When I was scanning the news headlines after the first night of the Democratic debate, I was surprised to see several mention Marianne Williamson as having done something noteworthy, apparently by saying that Donald Trump could not be defeated by wonky policy proposals because he can harness dark psychic forces or something. She had a similar moment after the first round of debates last month. Of course, since she eschews policy wonkiness in general and is apparently some kind of spiritual guru, this psychic forces terrain is something that she would relish campaigning on.
But what intrigues me is why she was garnering so much attention when she is so out there. I think it is partly because the media loves these flaky candidates who come out of nowhere because it enables them to write pieces without discussing anything concrete that requires, you know, researching a candidate’s positions and comparing them with others. She reminds me of Herman Cain in 2012.
In a post where he describes Williamson as dishonest and delusional, PZ Myers links to an a detailed examination of Williamson by Lindsey Beyerstein who says that she is just the latest in a long line of self-help gurus in the US who try to make the claim that the problems that people have are largely due to their poor state of mind. An of course, they can solve those problems since they are experts on the mind. Just buy their books!
Here are some choice quotes from Beyerstein.
According to Williamson, not only is the real world an illusion, everything is an illusion, except love. God is love. We only think that we are separate from each other and separate from God – in reality, we are all one. All of our problems, including sickness, are illusory. If we could just get beyond the illusion of sickness, we wouldn’t be sick.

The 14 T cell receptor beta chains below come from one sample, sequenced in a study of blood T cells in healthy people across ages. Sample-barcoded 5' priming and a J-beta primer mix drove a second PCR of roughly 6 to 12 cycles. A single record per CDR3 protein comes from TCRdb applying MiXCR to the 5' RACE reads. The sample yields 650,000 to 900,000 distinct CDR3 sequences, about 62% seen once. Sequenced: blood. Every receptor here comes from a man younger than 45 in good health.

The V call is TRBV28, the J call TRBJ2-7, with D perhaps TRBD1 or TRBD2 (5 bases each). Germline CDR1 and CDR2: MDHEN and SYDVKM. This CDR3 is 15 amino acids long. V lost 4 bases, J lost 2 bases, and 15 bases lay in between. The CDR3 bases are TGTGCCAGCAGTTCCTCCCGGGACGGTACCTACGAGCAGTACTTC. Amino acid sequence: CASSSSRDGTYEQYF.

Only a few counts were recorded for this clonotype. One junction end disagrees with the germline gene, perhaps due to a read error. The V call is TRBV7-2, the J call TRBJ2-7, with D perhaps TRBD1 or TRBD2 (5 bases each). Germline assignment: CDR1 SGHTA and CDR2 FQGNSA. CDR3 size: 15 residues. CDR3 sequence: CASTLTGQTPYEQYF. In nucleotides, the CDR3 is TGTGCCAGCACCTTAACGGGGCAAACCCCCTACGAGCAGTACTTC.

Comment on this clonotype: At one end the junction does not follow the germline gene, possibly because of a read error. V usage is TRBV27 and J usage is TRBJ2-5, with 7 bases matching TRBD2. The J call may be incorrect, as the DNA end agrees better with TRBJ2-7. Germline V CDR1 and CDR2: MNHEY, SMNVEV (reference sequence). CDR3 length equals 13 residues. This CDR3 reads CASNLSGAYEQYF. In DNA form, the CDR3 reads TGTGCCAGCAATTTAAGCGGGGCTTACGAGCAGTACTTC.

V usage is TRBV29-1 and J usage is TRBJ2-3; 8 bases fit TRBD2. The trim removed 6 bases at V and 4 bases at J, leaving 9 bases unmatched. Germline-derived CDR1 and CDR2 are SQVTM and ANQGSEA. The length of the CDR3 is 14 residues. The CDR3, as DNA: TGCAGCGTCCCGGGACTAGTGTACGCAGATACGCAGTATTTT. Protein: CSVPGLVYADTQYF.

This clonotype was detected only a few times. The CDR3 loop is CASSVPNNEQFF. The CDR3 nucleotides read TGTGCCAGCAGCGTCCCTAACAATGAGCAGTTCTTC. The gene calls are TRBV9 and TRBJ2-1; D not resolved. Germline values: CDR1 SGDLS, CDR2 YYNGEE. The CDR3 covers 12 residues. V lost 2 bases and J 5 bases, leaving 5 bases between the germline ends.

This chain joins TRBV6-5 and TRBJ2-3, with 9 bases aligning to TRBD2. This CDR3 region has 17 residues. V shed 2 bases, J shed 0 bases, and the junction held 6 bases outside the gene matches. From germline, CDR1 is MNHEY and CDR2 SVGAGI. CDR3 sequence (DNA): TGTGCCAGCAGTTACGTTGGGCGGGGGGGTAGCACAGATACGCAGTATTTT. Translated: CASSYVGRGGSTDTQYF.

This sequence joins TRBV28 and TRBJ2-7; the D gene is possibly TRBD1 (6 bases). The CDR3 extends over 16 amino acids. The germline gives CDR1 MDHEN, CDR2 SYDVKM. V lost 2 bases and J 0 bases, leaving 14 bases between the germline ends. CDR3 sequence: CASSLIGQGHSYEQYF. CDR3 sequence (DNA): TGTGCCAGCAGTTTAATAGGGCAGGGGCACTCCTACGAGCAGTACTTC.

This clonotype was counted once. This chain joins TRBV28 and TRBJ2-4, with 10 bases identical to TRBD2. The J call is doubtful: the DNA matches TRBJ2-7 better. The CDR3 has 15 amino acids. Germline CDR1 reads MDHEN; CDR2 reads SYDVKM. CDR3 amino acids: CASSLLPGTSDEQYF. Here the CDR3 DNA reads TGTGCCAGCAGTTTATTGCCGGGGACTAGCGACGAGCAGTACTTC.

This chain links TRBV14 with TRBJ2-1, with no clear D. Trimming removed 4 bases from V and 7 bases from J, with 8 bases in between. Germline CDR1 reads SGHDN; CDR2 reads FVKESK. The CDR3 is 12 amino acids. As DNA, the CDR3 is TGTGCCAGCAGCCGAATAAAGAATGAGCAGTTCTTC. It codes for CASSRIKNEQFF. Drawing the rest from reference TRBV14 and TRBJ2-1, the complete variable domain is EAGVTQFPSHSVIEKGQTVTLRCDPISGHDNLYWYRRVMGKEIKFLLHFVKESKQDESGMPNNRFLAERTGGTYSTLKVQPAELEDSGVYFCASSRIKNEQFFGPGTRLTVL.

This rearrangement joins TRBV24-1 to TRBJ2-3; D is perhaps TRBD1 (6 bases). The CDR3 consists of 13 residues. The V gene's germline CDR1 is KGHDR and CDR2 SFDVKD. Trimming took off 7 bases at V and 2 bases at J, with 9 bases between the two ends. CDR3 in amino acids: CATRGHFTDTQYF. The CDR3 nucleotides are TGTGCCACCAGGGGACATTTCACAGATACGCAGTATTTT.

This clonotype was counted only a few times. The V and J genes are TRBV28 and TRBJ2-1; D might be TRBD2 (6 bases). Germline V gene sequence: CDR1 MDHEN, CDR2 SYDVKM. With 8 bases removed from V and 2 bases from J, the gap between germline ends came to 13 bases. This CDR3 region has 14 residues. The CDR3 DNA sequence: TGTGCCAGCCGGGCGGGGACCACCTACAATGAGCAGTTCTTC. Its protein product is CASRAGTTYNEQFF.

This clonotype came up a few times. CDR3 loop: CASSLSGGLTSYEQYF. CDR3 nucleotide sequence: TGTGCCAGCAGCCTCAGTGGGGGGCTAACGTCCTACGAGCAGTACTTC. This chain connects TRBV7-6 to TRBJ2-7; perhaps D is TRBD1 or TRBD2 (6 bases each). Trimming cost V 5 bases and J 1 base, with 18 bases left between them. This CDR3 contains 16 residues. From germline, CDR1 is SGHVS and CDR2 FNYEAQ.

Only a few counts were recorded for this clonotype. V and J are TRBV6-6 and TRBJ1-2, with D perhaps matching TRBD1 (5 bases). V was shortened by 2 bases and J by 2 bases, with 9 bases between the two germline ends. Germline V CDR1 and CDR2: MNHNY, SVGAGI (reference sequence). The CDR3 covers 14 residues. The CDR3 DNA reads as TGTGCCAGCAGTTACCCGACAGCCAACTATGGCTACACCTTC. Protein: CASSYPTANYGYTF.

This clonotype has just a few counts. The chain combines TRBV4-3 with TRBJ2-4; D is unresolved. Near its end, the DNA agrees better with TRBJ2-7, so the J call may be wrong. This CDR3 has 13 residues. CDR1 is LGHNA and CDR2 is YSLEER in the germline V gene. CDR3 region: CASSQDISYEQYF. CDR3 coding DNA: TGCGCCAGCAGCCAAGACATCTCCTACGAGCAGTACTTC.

“The definition of New Thought is the belief that the mind has power over matter, that ideas have actual material force,” said Dr. Beryl Satter, a professor of American history at Rutgers who studied New Thought as part of an inquiry into religions founded by women.
The idea that our thoughts determine our fortunes sounds empowering, but this kind of magical thinking also has very dark implications. “The delusional aspect of it is, if you could create your own reality, then if anything goes wrong, it’s of course your fault,” Satter observed.
Marianne Williamson has made her fortune selling snake oil. In that, she has something in common with another candidate whose fortune started in New York City: President Donald Trump. And, like many of Trump’s assertions, her core ideas collapse under the slightest scrutiny. We’ve already seen in Trump the damage that a president can do through superstition and willful ignorance of science. “The collective, soulful ache of the nation” may be real, but Williamson’s cure isn’t.
Williamson is also an anti-vaxxer and Stephen Colbert went after Williamson for that.
Like most anti-vaxxers who are in the upper socio-economic brackets, she hates to be called by that term and tries to fight the implication that they are anti-science. But their ‘defense’, such as it is, reveals their anti-vax, anti-science thinking. In fact there is an entire line of argumentation by such people trying to defend their pro-science credentials. Ari Berman asked her about her previous statements that vaccination mandates were draconian and Orwellian. Watch her dance around the issue in a way that all these well-educated anti-vaxxers do. She pivots to discussing Big Pharma. I am as aware as anyone of how evil Big Pharma is but the vaccine mandates are based on sound science and a far cry from the sins of Big Pharma such as price gouging and flooding regions of the county with opioids. (The relevant section begins at the 7:30 mark.)
I can’t wait for her to disappear from the primaries.